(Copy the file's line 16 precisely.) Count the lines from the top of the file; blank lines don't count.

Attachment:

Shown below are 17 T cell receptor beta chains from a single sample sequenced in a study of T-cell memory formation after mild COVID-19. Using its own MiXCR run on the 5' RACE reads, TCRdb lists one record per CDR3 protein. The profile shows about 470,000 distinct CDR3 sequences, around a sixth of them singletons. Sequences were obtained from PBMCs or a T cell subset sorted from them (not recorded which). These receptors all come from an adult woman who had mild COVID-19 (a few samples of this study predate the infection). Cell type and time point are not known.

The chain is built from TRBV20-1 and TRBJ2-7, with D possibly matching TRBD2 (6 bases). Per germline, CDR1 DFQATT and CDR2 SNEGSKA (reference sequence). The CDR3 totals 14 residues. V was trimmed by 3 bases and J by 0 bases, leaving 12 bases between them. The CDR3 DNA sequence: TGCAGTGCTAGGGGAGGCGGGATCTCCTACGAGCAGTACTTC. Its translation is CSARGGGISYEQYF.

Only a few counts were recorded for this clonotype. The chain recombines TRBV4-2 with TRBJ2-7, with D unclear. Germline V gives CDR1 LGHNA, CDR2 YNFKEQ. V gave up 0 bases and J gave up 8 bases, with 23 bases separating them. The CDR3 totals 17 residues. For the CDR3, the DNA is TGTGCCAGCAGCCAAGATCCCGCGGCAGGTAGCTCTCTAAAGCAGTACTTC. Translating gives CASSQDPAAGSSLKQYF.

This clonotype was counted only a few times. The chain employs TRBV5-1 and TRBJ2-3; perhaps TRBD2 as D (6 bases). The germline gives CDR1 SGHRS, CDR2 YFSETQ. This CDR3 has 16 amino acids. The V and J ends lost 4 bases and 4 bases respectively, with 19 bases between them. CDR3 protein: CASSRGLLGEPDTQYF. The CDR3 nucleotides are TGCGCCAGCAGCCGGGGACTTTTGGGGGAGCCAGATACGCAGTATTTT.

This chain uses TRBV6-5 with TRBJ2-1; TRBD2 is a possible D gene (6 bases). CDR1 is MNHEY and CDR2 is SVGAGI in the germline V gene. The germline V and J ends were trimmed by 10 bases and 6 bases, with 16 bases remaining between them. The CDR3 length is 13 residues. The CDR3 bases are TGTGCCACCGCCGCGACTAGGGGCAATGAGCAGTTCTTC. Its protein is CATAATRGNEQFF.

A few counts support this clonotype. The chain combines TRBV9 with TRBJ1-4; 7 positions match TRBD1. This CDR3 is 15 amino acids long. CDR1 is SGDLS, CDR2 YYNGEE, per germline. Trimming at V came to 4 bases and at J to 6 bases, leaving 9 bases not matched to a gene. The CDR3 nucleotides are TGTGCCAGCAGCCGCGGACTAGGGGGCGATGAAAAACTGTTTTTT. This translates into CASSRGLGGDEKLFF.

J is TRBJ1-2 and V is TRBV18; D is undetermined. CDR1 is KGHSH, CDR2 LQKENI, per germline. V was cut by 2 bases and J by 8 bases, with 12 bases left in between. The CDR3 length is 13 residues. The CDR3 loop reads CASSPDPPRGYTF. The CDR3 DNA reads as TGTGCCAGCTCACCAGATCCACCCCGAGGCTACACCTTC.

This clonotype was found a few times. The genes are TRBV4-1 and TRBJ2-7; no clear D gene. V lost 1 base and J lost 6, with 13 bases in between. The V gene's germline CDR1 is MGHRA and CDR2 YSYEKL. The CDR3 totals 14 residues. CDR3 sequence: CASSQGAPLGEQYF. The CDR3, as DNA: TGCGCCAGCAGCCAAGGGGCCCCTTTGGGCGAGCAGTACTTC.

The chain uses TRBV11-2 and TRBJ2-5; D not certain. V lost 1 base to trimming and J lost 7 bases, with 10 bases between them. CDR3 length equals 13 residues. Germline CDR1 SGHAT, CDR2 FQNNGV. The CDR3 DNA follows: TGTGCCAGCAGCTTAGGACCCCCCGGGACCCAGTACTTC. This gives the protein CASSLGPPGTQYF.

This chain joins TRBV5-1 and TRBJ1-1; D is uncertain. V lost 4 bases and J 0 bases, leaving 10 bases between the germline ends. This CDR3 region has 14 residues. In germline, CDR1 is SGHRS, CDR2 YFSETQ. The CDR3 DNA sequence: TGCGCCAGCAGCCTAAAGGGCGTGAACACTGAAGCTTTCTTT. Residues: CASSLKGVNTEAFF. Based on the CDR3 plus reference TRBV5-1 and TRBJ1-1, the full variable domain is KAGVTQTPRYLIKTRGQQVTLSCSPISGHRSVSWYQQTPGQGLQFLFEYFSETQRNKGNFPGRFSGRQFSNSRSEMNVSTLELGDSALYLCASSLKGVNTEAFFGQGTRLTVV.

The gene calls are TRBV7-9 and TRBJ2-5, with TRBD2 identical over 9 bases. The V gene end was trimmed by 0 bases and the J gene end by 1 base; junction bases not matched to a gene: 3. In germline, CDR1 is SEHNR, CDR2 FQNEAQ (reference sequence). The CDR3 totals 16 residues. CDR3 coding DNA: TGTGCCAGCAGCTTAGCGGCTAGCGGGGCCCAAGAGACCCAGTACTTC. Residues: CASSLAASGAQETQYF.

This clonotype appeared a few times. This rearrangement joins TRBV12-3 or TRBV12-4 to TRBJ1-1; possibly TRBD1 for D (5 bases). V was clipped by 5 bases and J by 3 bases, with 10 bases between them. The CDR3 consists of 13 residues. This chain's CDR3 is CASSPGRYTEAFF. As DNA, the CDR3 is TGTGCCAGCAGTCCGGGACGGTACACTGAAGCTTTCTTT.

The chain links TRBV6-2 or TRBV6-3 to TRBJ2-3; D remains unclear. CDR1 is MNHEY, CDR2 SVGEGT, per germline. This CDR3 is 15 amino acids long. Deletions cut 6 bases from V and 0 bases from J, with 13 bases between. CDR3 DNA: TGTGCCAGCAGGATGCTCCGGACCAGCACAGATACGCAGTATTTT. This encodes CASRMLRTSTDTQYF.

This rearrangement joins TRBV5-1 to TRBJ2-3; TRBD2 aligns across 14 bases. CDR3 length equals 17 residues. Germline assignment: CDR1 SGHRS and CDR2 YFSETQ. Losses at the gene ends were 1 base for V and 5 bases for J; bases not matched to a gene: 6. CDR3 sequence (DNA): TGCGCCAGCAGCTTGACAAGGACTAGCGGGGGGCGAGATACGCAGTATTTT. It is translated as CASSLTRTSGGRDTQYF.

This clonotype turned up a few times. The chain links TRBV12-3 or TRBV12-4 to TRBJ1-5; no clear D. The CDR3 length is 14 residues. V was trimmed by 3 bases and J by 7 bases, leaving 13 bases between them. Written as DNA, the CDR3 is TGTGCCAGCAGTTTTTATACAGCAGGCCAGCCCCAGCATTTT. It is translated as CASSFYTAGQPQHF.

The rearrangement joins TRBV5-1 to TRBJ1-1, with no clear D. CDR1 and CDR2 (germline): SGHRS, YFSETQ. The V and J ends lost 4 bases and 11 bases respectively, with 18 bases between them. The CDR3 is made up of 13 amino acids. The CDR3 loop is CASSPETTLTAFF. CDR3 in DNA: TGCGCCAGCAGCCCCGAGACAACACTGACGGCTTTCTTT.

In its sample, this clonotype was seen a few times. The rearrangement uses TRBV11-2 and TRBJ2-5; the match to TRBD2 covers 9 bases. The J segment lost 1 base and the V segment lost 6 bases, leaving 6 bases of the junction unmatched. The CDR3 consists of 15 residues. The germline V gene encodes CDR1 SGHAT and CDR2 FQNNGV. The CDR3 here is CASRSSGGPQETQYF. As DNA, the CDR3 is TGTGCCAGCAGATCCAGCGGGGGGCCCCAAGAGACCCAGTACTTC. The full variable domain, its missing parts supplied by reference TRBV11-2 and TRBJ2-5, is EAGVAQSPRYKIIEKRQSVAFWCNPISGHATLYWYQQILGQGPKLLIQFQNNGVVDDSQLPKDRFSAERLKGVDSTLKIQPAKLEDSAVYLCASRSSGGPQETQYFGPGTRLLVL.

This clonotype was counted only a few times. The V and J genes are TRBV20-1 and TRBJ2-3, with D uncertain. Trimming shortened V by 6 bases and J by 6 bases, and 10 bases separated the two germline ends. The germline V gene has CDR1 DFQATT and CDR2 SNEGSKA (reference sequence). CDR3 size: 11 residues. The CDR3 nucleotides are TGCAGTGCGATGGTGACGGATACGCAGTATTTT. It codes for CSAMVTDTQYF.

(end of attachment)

The rearrangement joins TRBV5-1 to TRBJ1-1, with no clear D. CDR1 and CDR2 (germline): SGHRS, YFSETQ. The V and J ends lost 4 bases and 11 bases respectively, with 18 bases between them. The CDR3 is made up of 13 amino acids. The CDR3 loop is CASSPETTLTAFF. CDR3 in DNA: TGCGCCAGCAGCCCCGAGACAACACTGACGGCTTTCTTT.